I got lucky here. I had taken the train up to Kirkby-in-Furness and was surprised to see many people with cameras on the platform, some even taking photos of the train I got off. As I walked down the road I saw more heading to the station with cameras, then realised – I bet a steam train is due. As I reached that ugly pipe bridge you crossed the steam train came past, it was lovely to watch. A man with his young son was also there to photograph the train and explained that at the time the Settle to Carlisle railway line was closed, so a lot of the charter trains that normally use that line were using this Cumbrian Coast line instead.

    He asked me where I was going and told me that from the footpath just over the railway (that goes to Angerton Hall) it is possible to walk along the marsh. He advised me that it was not advised at high tide, but when the tide was out (as it was) you can walk over the marsh to Angerton Point. His advice, which I followed, is to stick to just outside the most outer fence (marked with black lines on the map) and then pick up the byway to Angerton. There were a few narrow muddy streams to cross, but it was not too bad so I was pleased with his advice.

    You are right that is an old railway line to Broughton in Furness. As to 3 pubs? Well they must drink a lot there!

    • How wonderful to arrive just in time to see the steam train. (Reminds me when I spotted the Flying Scotsman, entirely by accident, in North Wales.) Ah, so you could get along the coast via the marsh, after all. I did half wonder about risking it. Sounds like a good walk for you that day.

  4. owdjockey says:

    Hi Ruth, there are actually 4 pubs in the village! Up to Ravensglass now and in sight of Scotland!!

    • 4 pubs! That’s greedy 😀
      So you’re in Ravenglass now? About to head back to Cumbria for a long weekend of walking. But, at this rate, I’ll never catch you up!

      • owdjockey says:

        Hi Ruth, Yes reached Ravenglass. Beware that there is no sunday train / bus service in this neck of the woods. Reckon I have 5 / 6 more days of walking before I “close the gap” at Gretna.

        • Good news, Alan, I got to Ravenglass on Friday. Didn’t manage to pluck up the courage to use any of the ‘fords’ along the river Esk – looked far too deep. Will write up the walks soon, but think that will be my last expedition before the New Year.

  5. Mike Norman says:

    Good spot of the railway relics given that there’s very little evidence of it on current day OS maps. That line once went all the way to Consiton; opened in 1859, closed almost exactly 100 years later. Would be a great asset for walkers today!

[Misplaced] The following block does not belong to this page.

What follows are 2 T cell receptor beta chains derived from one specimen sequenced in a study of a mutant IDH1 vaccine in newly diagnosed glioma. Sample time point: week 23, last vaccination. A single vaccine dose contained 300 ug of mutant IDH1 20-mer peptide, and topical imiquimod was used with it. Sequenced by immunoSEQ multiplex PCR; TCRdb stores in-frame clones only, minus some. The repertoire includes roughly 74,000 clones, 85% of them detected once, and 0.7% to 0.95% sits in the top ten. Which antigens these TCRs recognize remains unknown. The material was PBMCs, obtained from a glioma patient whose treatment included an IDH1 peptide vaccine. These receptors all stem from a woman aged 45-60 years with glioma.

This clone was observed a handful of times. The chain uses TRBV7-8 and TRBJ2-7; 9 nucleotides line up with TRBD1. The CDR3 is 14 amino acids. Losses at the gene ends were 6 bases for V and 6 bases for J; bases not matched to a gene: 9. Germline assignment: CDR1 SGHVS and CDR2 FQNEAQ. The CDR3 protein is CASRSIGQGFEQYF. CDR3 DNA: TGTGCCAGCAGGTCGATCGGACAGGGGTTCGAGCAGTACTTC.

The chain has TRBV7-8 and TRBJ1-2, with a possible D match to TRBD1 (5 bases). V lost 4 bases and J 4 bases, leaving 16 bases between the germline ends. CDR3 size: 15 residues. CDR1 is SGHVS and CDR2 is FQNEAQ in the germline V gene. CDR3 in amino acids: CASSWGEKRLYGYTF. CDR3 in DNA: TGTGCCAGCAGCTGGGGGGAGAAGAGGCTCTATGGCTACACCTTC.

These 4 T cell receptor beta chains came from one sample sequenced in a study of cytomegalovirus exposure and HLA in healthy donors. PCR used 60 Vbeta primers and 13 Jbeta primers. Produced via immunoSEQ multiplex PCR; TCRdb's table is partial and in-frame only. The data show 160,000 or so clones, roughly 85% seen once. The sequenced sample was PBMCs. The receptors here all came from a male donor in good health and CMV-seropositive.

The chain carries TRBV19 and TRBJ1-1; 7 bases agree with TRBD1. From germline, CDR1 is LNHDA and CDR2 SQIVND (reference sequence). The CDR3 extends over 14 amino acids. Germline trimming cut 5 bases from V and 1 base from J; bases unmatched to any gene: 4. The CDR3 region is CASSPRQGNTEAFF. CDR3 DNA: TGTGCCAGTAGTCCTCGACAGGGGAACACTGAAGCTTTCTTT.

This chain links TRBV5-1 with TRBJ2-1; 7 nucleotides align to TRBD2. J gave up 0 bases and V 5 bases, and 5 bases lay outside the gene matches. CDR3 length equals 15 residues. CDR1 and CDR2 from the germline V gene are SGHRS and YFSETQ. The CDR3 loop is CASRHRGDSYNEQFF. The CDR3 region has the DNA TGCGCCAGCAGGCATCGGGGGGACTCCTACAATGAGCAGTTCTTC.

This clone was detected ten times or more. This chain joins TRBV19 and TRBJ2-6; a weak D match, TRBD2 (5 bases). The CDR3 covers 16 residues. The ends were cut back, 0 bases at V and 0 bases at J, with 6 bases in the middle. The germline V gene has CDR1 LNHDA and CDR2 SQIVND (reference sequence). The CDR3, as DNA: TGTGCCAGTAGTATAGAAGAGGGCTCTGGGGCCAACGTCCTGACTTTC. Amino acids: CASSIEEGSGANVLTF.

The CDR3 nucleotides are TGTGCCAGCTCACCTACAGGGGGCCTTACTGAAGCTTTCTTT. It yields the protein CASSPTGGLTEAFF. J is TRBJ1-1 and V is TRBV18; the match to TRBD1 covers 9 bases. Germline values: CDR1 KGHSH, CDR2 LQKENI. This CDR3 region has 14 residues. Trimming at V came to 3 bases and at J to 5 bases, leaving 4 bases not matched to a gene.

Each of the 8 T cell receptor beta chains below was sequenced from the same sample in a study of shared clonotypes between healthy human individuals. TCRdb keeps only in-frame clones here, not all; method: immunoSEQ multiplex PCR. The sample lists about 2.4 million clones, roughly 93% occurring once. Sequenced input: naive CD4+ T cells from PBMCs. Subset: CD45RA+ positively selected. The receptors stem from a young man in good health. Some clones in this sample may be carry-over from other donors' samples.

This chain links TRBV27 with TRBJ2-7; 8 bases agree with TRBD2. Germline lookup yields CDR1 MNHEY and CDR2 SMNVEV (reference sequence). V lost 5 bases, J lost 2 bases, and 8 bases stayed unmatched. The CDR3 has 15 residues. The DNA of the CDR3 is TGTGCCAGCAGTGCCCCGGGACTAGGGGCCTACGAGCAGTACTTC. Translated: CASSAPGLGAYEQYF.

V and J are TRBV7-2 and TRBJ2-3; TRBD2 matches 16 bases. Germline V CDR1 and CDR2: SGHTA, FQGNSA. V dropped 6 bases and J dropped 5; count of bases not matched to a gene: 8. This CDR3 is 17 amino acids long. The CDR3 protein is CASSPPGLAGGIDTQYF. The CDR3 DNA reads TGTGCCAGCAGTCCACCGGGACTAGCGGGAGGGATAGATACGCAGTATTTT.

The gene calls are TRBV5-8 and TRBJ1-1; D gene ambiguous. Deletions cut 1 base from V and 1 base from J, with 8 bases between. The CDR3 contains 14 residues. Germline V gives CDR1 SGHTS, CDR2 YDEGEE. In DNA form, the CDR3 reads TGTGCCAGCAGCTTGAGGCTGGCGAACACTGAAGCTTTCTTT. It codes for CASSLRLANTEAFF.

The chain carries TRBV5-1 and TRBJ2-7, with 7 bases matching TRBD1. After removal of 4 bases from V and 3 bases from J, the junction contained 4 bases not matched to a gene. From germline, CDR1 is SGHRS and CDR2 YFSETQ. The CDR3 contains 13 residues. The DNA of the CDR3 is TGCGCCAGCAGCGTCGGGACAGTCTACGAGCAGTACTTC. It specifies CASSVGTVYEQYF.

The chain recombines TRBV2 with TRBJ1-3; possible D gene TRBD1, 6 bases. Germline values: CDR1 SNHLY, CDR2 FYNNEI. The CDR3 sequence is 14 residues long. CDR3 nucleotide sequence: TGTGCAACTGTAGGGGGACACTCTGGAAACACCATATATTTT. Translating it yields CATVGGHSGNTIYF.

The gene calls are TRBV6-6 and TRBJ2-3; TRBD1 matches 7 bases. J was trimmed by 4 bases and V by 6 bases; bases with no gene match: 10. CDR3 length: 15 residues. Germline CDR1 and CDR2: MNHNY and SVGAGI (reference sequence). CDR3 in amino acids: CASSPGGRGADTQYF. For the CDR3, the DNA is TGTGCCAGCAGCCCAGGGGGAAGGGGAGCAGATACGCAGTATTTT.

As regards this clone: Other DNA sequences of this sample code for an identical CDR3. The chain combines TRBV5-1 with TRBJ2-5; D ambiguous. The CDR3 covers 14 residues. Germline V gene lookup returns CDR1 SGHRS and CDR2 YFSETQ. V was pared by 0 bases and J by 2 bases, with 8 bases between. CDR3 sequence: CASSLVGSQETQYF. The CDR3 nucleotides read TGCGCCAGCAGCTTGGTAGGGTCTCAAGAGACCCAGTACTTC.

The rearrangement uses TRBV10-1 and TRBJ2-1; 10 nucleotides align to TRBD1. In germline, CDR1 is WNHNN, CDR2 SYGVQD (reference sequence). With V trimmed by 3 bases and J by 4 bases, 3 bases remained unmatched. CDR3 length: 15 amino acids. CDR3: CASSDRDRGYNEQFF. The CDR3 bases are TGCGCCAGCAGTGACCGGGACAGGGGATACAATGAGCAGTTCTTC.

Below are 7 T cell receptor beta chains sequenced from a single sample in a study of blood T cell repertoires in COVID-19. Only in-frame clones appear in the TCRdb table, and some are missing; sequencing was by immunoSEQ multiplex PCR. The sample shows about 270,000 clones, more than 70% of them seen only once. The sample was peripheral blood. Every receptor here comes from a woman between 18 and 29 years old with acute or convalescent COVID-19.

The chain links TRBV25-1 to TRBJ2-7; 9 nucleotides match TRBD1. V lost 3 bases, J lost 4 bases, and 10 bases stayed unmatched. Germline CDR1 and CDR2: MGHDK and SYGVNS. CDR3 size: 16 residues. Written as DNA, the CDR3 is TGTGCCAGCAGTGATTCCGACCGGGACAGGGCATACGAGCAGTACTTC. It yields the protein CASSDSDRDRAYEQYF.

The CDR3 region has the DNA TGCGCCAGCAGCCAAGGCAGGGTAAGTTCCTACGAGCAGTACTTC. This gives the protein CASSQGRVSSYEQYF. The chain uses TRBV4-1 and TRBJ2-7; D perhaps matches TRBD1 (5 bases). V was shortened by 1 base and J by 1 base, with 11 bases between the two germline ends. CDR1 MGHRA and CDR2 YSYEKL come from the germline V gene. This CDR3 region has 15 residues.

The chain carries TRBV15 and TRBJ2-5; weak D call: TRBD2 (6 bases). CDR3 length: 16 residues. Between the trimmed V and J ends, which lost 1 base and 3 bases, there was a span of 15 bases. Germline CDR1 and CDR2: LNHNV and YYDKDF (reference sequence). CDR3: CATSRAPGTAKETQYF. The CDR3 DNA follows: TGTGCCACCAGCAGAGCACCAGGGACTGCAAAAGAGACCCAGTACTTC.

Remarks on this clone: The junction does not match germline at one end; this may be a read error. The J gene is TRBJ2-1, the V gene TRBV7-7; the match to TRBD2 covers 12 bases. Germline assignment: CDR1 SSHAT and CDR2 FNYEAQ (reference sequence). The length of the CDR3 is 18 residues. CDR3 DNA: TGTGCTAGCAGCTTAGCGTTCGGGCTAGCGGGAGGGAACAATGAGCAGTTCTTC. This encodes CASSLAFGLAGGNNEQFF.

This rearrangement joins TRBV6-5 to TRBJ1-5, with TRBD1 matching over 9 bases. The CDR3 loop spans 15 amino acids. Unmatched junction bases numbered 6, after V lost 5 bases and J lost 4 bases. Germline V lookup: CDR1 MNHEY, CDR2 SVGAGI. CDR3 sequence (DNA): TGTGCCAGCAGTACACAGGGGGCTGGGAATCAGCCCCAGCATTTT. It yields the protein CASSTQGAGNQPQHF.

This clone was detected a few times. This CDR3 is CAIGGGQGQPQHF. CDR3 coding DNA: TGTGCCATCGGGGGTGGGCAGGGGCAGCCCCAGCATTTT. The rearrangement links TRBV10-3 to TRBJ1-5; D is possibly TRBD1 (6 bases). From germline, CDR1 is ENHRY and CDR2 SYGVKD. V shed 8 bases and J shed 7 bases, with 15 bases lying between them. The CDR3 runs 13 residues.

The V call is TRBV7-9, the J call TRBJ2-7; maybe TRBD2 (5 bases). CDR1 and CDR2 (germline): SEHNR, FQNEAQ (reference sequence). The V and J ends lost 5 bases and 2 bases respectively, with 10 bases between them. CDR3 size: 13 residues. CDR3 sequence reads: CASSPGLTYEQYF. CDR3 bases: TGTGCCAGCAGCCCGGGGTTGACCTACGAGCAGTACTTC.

• Hi Mike, and yes, I wasn’t sure if it was an old railway line, because not marked as such on my OS map, as you rightly point out. But, now I know it is a line, you can trace the route quite clearly as it heads north. Shame it’s not a recognised walking route.

  6. The pink sacks are for breast cancer. You may be interested in other novelty sacks used to help charities. http://morethanwriters.blogspot.co.uk/2016/10/harvest-and-halloween-by-susan-sanderson.html Sue

  7. Annie says:

    some beautiful scenery on your Sunday walk. It could so easily have been wales. Look forward to your next entry.

  8. David Chapman says:

    I live in the USA – so I can only dream about the walk you are doing. However – it did not prevent me from planning a walk around Britain – and for various reasons, I picked a CCW route starting from Carlisle – you’re approaching my (virtual) start point. What is your ETA in Carlisle? – I figured eight hiking days between Carlisle and Barrow.

  9. gillianrance says:

    So what’s your strategy when faced with a cow guarding the exit? I’d probably try and find another way round but reading about how often you’re confronted with cows has made me think I should be more brave. I wouldn’t be making eye contact with the cow that’s for sure!

    • I would usually try to find a way round too, Gillian. But sometimes there is no alternative route and I didn’t fancy backtracking several miles. So, on this occasion, I sidled around the edge of the field keeping next to the hedge. It moved away when I got near, thank goodness! 😀